the ‘racially based state,’ it would be anti-Semitic. There is a strong Jewish collective
memory of boycotts and exclusions, not least from universities. Indeed, part of the
reason that Israel exists as a Jewish state is traceable back to a history of anti-Jewish
boycotts and exclusions.
Of course we might well dissent from Jewish nationalist traditions and politics – I
myself am not a Jewish nationalist. But in order to critique Jewish nationalisms
effectively we need to understand their raison d’être, the richness of their histories
and the power of their narratives.
Why then does there seem to be an enthusiasm present amongst a significant
number of UK intellectuals to punish Israelis for human rights abuses while there
is, at best, only a reluctant acceptance of the need to speak out against, for example
Zanu PF or the Janjaweed, both of whom are responsible for crimes hugely greater
in scale and in cruelty than Israel? Criticism of such genocidal organisations is
generally accompanied by all the relevant contextualisations. It is pointed out that
Zanu PF and the Janjaweed are products of long and complex colonial histories,
are sustained by an imperialist system and are encouraged by the international arms
industry. However, analogous contextualisation of Israeli human rights abuses
seems to be prohibited by the (covert and unsupported) rule that one is not allowed
to contextualise Israel in the history of anti-Semitism.
This kind of ‘enthusiasm imbalance’ was evident at UCU Congress in June where
there was an observable excitement displayed by many delegates when they voted to
flirt with breaking the taboo against excluding Jews from campuses and when they
congratulated themselves on their courage as they refused ‘to be intimidated’ by
those who said the boycott was anti-Semitic. As Moishe Postone has pointed out,
anti-Semitism often appears to be anti-hegemonic. [7] In my Democratiya piece,
I suggested an explanation for the ‘enthusiasm imbalance’ which does not rely on
the circularity of analysing anti-Semitism by reference to previous anti-Semitism;
I suggested an explanation in terms of the 20th century history of anti-hegemonic
thought, particularly as it grappled to make sense of nationalism, totalitarianism
and imperialism.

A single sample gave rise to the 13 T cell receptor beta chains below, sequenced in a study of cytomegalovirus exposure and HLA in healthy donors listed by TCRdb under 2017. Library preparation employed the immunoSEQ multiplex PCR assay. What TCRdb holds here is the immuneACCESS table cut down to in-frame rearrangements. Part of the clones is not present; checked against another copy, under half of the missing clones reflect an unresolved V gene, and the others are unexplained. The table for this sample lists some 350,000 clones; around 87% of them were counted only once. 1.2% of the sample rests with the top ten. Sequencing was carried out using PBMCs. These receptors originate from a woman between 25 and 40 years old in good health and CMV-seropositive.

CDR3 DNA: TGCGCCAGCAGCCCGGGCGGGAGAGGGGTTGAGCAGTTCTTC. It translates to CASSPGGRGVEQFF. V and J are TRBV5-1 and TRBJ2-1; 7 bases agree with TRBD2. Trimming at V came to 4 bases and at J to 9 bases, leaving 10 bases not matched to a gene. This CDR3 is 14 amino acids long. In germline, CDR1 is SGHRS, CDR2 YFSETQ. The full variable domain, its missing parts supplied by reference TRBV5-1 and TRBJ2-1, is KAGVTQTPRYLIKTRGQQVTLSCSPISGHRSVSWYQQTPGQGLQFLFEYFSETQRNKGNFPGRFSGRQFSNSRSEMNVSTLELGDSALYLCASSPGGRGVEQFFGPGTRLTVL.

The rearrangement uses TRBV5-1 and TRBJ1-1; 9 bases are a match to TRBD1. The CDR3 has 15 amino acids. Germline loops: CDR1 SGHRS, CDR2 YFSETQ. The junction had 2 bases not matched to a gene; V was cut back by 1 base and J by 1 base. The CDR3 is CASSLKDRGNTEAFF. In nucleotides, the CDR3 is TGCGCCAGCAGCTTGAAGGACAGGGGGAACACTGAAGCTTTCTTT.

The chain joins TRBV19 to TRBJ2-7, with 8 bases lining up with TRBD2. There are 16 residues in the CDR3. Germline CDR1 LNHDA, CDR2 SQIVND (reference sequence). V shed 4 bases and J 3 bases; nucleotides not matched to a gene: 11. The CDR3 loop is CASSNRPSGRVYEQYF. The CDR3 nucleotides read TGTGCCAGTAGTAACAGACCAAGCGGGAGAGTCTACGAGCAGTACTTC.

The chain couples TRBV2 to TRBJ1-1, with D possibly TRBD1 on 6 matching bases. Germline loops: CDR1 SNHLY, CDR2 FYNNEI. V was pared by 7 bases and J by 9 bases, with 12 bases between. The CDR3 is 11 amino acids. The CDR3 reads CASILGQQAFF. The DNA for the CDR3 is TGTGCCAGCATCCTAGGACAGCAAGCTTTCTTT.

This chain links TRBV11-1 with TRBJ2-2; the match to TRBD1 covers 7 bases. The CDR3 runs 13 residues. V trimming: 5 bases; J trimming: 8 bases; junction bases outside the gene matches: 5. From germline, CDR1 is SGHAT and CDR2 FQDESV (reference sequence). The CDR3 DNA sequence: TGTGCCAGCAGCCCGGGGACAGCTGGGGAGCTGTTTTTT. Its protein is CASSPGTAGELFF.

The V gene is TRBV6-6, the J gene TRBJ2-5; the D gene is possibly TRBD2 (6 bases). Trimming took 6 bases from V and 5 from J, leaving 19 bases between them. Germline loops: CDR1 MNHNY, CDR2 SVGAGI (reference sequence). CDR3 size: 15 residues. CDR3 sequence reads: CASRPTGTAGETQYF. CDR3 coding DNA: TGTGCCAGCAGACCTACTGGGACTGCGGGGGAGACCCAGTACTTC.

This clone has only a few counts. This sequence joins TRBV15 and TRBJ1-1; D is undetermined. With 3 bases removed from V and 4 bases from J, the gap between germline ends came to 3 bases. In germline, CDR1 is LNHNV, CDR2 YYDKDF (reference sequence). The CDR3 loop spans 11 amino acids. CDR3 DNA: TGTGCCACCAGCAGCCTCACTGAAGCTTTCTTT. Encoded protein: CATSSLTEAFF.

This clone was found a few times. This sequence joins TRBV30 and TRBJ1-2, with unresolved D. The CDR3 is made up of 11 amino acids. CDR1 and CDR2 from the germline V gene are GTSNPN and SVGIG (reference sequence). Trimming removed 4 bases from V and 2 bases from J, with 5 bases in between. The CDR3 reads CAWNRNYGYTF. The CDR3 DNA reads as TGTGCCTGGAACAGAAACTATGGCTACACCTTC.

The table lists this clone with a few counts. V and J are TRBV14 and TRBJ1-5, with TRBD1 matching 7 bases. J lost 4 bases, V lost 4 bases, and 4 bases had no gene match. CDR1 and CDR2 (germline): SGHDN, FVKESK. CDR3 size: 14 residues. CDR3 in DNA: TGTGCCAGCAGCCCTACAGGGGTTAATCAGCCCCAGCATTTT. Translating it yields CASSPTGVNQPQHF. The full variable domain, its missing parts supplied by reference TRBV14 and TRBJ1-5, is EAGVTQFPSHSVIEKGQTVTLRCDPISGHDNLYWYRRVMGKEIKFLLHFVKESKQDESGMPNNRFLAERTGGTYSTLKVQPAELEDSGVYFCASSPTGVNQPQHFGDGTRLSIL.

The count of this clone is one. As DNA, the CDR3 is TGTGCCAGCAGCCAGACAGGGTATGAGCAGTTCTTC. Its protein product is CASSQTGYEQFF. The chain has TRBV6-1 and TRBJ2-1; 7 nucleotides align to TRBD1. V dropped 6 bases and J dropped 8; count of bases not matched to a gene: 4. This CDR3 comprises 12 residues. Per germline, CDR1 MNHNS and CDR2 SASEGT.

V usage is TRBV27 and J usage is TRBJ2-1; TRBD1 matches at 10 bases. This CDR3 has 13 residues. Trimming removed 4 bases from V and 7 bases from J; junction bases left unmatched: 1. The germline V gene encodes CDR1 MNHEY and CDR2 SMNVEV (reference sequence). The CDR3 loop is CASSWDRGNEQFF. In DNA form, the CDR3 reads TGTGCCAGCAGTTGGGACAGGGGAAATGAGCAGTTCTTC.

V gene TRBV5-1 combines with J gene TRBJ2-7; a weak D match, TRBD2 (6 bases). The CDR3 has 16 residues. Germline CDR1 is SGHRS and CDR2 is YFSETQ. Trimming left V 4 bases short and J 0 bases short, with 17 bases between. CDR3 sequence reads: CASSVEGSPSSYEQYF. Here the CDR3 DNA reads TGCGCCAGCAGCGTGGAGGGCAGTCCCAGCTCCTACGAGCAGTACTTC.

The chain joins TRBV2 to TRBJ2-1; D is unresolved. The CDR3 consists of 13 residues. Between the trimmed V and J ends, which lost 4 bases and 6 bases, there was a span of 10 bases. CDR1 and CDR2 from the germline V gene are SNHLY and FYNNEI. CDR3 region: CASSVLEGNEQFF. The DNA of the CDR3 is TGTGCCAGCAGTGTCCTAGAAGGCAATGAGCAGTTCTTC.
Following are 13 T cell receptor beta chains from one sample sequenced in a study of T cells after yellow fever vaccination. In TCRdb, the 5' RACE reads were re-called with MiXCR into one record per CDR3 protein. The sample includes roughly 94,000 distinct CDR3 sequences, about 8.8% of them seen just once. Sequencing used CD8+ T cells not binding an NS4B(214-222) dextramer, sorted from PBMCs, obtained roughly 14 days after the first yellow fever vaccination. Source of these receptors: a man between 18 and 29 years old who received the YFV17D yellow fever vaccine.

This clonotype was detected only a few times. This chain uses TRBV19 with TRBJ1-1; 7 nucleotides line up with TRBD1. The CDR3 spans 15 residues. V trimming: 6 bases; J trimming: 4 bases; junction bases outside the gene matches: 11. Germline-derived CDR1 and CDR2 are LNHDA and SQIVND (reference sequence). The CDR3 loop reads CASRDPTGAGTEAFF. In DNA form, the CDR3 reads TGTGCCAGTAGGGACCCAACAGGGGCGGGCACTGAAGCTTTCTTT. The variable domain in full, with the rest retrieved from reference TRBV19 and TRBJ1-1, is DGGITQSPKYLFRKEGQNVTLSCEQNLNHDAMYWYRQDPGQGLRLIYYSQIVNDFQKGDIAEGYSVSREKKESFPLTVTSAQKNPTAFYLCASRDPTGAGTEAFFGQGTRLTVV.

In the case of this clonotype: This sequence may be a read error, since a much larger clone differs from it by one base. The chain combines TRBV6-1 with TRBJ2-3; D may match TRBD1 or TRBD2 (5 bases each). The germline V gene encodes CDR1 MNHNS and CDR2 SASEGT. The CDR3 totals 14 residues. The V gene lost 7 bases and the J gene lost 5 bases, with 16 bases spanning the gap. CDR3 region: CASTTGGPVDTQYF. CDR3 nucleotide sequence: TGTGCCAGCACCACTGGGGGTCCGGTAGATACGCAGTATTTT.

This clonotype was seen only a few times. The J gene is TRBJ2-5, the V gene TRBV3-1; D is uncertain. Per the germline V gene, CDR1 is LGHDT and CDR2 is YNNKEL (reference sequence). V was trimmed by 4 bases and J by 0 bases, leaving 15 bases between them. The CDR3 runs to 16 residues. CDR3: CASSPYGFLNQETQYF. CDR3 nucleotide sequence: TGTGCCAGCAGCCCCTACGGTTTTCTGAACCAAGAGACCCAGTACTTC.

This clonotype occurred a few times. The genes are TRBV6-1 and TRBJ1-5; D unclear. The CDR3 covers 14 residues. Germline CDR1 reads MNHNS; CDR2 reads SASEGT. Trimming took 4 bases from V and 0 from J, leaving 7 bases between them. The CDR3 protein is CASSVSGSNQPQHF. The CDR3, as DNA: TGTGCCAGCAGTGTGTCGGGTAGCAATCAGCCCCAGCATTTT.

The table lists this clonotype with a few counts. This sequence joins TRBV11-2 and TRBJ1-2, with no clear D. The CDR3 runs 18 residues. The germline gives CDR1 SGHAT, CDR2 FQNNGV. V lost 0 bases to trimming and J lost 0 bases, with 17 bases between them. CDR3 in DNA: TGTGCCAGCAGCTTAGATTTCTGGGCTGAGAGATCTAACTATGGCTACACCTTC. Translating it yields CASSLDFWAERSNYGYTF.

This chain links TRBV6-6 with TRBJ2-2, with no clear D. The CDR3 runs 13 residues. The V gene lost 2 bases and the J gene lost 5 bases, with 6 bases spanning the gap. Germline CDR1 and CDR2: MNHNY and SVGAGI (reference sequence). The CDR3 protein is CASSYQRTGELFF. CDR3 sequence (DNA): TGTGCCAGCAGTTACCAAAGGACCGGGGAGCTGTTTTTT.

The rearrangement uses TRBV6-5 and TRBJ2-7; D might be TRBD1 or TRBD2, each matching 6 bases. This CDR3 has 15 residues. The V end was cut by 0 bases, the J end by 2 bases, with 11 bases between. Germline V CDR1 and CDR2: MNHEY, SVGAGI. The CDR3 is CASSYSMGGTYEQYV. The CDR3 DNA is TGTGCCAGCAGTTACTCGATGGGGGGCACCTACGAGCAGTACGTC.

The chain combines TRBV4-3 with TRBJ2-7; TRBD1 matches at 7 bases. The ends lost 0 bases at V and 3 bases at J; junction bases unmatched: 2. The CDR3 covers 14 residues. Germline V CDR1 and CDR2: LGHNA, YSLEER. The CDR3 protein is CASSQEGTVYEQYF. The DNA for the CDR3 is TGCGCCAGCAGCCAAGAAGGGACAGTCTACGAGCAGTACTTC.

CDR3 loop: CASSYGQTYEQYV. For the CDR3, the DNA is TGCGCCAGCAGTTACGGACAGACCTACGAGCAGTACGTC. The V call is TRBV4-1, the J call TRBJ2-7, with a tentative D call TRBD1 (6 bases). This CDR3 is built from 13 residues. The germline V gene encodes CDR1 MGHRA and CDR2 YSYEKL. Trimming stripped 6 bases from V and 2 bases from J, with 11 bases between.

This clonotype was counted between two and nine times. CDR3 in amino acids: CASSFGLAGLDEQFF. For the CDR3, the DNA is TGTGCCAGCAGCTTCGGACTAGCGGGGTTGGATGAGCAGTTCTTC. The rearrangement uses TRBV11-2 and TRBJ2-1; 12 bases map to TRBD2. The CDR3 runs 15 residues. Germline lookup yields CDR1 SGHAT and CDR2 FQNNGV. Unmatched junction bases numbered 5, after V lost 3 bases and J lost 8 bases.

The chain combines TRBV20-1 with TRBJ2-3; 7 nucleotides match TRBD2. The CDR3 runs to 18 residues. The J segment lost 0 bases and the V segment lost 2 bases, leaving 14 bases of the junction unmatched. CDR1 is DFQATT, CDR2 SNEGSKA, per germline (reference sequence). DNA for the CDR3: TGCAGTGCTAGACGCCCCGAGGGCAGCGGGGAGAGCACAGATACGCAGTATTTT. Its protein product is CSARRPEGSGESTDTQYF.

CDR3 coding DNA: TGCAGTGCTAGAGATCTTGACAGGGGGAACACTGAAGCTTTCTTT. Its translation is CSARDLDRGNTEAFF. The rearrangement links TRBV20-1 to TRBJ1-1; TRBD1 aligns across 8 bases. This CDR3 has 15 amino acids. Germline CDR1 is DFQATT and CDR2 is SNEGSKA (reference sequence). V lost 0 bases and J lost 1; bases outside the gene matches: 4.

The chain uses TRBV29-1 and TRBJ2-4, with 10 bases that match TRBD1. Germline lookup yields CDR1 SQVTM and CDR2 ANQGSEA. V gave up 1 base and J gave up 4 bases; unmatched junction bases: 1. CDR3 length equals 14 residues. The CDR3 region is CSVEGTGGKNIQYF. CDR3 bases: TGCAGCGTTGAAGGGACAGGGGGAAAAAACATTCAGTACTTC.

Martin Shaw offers the fact that ‘Israel claims to be a democracy’ as a reason to
think that an exclusion of Israeli academics from the global academic community
would not be anti-Semitic. According to this logic China should be held to a higher
standard still than Israel because it claims to be socialist and not only democratic;
North Korea, which is constitutionally defined as a socialist paradise on earth, must
be held to the highest standard of all.
The question of Israeli democracy is another which deserves analysis and research.
Struggles and debates over Israeli democracy are commonplace in Israel, amongst
Jews as well as Arabs and other minorities. How can the ideas of a Jewish homeland
and of a democratic and inclusive Israel be worked together in practice and in
theory? How can we, outside Israel, make sense of, and constructively intervene
into, these controversies about democracy? How does Israel compare to other states
in terms of its democratic practice, freedom of speech, academic freedom, rights
for minorities and rule of law? To what extent does the enduring occupation, and
the quotidian humiliation and violence which sustains it, weaken and undermine
Israeli democracy? How does the increasing threat to Israel from the Hamas and
Hezbollah militias, armed, encouraged and financed by the anti-Semitic regime in
Iran, impact on the Israeli polity? The question of Israeli democracy is a big question
and requires more consideration than a simplistic and ambiguous ‘claims to be.’ But
in any case, it is not clear why claiming to be a democracy, with whatever degree of